This indoor and outdoor museum presents the technical, social, economic and ecological history of the timber industry in the Rubicon Forest from the period 1900-1950. This is shown through a working Timber Tramway, a display of logging technology, models of sawmills and associated buildings, photographic displays and a proposed working steam sawmill.
The Alexandra Timber Tramway incorporated as a not-for-profit association in December 1985. Our volunteers started with one operational locomotive, a short section of track, and the run-down station buildings at Alexandra. Since then, we have progressed to eight operational locomotives, one kilometre of track and a refurbished station building. Additional facilities include a locomotive depot, a carriage storage facility, a fully fitted-out mechanical workshop, and new toilet and picnic facilities. While there is much to see at the Alexandra Timber Tramway for the railway enthusiast, the ATT is primarily aimed at families and tour groups wanting a fun day out for themselves and their children. Everyone will find much of interest in our three display rooms and our numerous outdoor exhibits including replica timber workers huts from the Rubicon Valley.
Alexandra Timber Tramway and Museum Collection (1985)
This collection is located an old railway station, which now operates as the Alexander Timber Tramway and Museum. Key items include an impressive collection of 2 foot narrow gauge steam, diesel and petrol locomotives and assorted rolling stock (including industrial rolling stock), together with a large range of local and regional historical artefacts and machinery from the early logging period (1900-1950) in the Rubicon Forest. The collection reflect the forest’s long history of logging from1907, when Clark & Kidd built the first sawmill in the area and constructed a 3 foot 4½ inch (1029mm) gauge wooden-railed tramway out of the forest and down to the river flats below. In 1912, the Rubicon Lumber and Tramway Company completed a 2 foot (610mm) gauge steel-railed line connected the forest tramway with the railway station in Alexandra. This line operated with three small (6-tonne) Krauss 0-4-0WE locomotives. In 1935 ownership of the line transferred to the Shire and later acquired by Clark & Pearce, who operated it with a 10 tonne diesel locomotive from Kelly & Lewis of Springvale (and a second identical unit from 1936). The terrible bushfires of 1939 destroyed seven of the eight Rubicon forest sawmills and killed twelve men from the timber industry. Although the mills were rebuilt, transport by road was a more practical option and the line closed in 1947. The last of the Clark & Pearce sawmills closed in 1954.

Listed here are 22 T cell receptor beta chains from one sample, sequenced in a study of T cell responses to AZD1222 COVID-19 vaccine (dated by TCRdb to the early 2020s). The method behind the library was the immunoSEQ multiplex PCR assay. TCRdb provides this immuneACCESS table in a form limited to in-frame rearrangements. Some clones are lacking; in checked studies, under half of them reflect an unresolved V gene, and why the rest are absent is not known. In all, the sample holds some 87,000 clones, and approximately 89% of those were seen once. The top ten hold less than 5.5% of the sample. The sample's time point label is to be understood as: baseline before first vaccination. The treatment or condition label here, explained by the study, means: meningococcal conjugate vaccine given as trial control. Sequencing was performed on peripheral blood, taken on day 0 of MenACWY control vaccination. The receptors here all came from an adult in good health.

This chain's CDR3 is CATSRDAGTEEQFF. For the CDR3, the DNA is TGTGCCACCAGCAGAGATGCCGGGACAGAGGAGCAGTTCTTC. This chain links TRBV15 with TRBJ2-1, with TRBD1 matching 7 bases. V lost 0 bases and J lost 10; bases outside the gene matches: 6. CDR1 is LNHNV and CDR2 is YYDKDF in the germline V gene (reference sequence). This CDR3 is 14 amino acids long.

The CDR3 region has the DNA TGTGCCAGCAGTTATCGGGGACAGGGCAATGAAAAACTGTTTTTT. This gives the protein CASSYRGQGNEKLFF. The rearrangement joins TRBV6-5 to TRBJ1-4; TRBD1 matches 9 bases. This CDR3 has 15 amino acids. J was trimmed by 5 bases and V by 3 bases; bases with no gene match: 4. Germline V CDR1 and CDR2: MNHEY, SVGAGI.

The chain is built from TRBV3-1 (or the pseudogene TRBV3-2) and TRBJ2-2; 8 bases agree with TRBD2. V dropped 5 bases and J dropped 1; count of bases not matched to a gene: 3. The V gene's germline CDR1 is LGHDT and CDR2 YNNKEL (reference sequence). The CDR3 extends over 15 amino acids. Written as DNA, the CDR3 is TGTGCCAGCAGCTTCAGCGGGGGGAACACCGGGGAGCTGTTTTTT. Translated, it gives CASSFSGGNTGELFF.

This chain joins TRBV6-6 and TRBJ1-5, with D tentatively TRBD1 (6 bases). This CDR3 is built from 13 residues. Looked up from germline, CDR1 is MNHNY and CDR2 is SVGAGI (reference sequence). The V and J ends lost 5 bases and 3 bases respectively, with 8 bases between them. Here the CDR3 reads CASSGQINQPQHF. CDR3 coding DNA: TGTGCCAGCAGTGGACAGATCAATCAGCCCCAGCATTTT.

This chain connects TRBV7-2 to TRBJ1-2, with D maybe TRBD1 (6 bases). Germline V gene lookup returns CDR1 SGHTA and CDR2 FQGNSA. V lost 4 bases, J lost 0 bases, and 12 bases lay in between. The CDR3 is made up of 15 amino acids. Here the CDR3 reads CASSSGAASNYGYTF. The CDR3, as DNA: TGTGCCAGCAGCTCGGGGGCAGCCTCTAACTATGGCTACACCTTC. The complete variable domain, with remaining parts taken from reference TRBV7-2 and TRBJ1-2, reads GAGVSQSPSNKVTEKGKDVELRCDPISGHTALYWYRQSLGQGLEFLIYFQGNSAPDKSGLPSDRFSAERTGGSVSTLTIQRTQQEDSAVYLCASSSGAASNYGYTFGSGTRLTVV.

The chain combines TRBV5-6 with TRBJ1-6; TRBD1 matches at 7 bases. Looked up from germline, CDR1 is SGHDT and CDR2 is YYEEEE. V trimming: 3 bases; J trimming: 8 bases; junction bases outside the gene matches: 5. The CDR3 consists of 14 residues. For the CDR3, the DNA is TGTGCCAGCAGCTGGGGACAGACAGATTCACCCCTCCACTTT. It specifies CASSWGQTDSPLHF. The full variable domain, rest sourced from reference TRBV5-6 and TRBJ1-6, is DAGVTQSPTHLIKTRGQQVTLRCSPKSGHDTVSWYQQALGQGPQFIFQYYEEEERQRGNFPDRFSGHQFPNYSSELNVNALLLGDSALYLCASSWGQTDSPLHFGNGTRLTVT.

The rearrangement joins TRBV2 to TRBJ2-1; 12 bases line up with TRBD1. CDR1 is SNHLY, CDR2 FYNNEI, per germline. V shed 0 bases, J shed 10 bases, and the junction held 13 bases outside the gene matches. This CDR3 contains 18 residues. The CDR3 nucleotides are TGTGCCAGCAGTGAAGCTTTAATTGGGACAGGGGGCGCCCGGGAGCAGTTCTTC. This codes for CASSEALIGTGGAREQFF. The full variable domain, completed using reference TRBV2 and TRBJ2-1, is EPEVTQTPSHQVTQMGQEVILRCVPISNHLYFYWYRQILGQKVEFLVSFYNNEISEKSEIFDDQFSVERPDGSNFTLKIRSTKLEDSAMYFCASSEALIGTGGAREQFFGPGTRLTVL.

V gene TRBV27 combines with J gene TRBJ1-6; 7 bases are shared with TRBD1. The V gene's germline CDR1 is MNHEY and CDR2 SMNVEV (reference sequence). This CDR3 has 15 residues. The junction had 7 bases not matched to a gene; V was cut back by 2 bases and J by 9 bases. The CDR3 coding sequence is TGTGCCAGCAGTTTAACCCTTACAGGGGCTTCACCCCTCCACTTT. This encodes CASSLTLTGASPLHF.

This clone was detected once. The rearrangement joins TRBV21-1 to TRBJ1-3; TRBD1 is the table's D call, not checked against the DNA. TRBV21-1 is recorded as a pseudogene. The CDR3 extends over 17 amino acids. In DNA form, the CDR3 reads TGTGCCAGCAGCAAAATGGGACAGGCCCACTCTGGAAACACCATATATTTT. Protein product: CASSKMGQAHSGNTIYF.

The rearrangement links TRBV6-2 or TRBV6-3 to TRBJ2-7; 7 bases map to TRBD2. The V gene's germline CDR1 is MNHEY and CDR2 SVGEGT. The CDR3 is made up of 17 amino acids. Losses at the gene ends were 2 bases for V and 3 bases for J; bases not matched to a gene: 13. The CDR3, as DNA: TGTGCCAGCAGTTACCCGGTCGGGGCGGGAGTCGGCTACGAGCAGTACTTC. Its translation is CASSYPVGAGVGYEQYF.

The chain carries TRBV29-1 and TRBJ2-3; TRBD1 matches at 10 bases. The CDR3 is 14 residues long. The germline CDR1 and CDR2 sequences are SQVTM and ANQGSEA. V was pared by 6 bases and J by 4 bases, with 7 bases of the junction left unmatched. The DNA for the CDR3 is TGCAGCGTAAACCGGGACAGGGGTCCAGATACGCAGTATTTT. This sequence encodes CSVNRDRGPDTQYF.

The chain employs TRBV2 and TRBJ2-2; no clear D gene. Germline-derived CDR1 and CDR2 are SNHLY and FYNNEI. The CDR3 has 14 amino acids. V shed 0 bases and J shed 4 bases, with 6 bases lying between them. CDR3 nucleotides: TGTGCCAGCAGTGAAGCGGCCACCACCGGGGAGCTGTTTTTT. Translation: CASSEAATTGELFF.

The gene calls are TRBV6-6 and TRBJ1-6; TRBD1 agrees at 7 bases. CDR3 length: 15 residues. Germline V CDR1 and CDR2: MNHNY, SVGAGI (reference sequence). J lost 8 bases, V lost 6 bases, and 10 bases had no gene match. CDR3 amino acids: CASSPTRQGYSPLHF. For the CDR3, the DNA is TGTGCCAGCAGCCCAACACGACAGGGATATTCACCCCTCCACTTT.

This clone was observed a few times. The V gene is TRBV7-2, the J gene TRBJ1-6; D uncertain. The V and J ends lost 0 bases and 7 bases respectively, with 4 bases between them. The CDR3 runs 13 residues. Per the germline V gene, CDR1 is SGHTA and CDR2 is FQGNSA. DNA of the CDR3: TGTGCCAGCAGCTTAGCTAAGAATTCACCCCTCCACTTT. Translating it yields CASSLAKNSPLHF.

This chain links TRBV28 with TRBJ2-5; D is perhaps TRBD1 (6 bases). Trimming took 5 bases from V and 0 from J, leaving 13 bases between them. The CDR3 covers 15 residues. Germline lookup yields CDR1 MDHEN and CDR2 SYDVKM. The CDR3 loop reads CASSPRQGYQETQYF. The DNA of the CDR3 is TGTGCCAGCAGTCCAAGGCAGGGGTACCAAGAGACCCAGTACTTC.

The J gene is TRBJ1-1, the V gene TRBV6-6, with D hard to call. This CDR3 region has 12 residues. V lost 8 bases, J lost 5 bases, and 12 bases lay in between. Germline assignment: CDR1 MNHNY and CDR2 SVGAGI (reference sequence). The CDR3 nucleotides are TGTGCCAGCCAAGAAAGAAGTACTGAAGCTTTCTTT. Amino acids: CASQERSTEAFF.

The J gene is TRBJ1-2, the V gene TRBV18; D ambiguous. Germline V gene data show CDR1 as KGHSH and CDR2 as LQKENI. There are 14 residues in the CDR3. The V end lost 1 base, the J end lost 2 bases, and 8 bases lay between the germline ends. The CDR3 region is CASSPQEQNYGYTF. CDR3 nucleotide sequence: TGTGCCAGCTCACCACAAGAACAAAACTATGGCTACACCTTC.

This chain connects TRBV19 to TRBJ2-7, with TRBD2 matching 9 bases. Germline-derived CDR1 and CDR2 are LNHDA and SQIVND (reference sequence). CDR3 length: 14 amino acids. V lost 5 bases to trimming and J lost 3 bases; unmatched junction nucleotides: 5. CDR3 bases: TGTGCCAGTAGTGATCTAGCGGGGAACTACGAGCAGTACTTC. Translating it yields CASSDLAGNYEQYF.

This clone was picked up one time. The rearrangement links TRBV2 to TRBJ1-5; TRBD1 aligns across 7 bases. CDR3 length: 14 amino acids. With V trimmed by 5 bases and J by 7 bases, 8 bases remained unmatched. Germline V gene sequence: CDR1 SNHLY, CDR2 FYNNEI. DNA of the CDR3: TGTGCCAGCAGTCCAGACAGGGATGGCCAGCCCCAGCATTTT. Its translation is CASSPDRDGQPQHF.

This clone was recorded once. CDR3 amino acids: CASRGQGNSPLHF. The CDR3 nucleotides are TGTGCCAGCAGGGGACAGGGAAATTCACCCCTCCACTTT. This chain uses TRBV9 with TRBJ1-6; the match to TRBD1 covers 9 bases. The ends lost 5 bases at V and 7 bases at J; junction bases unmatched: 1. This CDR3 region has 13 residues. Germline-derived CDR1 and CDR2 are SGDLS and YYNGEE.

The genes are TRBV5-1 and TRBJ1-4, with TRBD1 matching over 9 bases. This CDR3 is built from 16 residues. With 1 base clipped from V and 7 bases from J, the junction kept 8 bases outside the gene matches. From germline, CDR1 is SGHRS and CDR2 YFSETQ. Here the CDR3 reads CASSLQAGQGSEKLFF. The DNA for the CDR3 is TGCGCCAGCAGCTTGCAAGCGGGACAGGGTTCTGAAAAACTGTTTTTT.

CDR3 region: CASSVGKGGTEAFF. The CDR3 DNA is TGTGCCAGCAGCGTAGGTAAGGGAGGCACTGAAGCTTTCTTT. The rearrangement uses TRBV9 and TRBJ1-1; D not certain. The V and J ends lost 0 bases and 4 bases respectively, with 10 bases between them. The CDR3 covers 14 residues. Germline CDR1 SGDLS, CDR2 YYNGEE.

Themes: Shaping Victoria's Environment, Connecting Victorians by transport and communications, Transforming and managing land and natural resources